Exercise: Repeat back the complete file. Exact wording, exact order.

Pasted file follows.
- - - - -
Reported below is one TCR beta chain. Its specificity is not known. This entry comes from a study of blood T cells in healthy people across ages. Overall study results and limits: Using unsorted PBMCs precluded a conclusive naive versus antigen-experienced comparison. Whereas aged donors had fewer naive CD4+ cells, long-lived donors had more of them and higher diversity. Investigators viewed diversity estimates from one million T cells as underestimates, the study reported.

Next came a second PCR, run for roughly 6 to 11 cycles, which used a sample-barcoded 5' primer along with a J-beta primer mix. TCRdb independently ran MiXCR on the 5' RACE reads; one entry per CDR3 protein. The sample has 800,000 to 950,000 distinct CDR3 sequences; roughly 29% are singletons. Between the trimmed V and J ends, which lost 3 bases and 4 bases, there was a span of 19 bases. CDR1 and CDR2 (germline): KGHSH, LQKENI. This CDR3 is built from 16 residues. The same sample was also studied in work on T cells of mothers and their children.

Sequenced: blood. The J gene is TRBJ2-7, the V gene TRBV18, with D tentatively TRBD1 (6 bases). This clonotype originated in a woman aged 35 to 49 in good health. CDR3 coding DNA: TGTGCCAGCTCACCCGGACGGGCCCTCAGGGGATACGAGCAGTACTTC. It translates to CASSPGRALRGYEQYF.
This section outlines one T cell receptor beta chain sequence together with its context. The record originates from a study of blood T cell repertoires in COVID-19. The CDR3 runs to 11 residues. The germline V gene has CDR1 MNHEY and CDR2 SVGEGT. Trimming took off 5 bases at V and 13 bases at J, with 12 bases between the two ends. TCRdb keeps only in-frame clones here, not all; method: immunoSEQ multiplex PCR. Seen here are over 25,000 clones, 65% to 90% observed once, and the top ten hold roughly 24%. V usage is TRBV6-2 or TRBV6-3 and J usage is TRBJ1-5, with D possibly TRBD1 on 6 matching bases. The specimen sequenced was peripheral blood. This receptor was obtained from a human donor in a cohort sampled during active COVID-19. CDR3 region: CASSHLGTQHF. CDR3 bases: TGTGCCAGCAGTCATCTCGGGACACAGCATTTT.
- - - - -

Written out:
Reported below is one TCR beta chain. Its specificity is not known. This entry comes from a study of blood T cells in healthy people across ages. Overall study results and limits: Using unsorted PBMCs precluded a conclusive naive versus antigen-experienced comparison. Whereas aged donors had fewer naive CD4+ cells, long-lived donors had more of them and higher diversity. Investigators viewed diversity estimates from one million T cells as underestimates, the study reported.

Next came a second PCR, run for roughly 6 to 11 cycles, which used a sample-barcoded 5' primer along with a J-beta primer mix. TCRdb independently ran MiXCR on the 5' RACE reads; one entry per CDR3 protein. The sample has 800,000 to 950,000 distinct CDR3 sequences; roughly 29% are singletons. Between the trimmed V and J ends, which lost 3 bases and 4 bases, there was a span of 19 bases. CDR1 and CDR2 (germline): KGHSH, LQKENI. This CDR3 is built from 16 residues. The same sample was also studied in work on T cells of mothers and their children.

Sequenced: blood. The J gene is TRBJ2-7, the V gene TRBV18, with D tentatively TRBD1 (6 bases). This clonotype originated in a woman aged 35 to 49 in good health. CDR3 coding DNA: TGTGCCAGCTCACCCGGACGGGCCCTCAGGGGATACGAGCAGTACTTC. It translates to CASSPGRALRGYEQYF.
This section outlines one T cell receptor beta chain sequence together with its context. The record originates from a study of blood T cell repertoires in COVID-19. The CDR3 runs to 11 residues. The germline V gene has CDR1 MNHEY and CDR2 SVGEGT. Trimming took off 5 bases at V and 13 bases at J, with 12 bases between the two ends. TCRdb keeps only in-frame clones here, not all; method: immunoSEQ multiplex PCR. Seen here are over 25,000 clones, 65% to 90% observed once, and the top ten hold roughly 24%. V usage is TRBV6-2 or TRBV6-3 and J usage is TRBJ1-5, with D possibly TRBD1 on 6 matching bases. The specimen sequenced was peripheral blood. This receptor was obtained from a human donor in a cohort sampled during active COVID-19. CDR3 region: CASSHLGTQHF. CDR3 bases: TGTGCCAGCAGTCATCTCGGGACACAGCATTTT.